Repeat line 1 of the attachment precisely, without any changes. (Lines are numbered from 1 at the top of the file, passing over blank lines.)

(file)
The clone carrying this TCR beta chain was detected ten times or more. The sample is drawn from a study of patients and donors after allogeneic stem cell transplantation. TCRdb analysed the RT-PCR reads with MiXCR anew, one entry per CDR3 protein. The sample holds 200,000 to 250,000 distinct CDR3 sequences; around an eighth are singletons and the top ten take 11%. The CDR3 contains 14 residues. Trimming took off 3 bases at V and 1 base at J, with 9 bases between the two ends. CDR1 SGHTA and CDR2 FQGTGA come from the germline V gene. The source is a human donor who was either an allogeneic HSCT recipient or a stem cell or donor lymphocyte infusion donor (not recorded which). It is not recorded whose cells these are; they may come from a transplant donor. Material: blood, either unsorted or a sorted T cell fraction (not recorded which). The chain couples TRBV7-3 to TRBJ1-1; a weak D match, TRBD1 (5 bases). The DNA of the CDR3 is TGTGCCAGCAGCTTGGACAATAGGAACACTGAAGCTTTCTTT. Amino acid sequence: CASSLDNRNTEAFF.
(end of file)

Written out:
The clone carrying this TCR beta chain was detected ten times or more. The sample is drawn from a study of patients and donors after allogeneic stem cell transplantation. TCRdb analysed the RT-PCR reads with MiXCR anew, one entry per CDR3 protein. The sample holds 200,000 to 250,000 distinct CDR3 sequences; around an eighth are singletons and the top ten take 11%. The CDR3 contains 14 residues. Trimming took off 3 bases at V and 1 base at J, with 9 bases between the two ends. CDR1 SGHTA and CDR2 FQGTGA come from the germline V gene. The source is a human donor who was either an allogeneic HSCT recipient or a stem cell or donor lymphocyte infusion donor (not recorded which). It is not recorded whose cells these are; they may come from a transplant donor. Material: blood, either unsorted or a sorted T cell fraction (not recorded which). The chain couples TRBV7-3 to TRBJ1-1; a weak D match, TRBD1 (5 bases). The DNA of the CDR3 is TGTGCCAGCAGCTTGGACAATAGGAACACTGAAGCTTTCTTT. Amino acid sequence: CASSLDNRNTEAFF.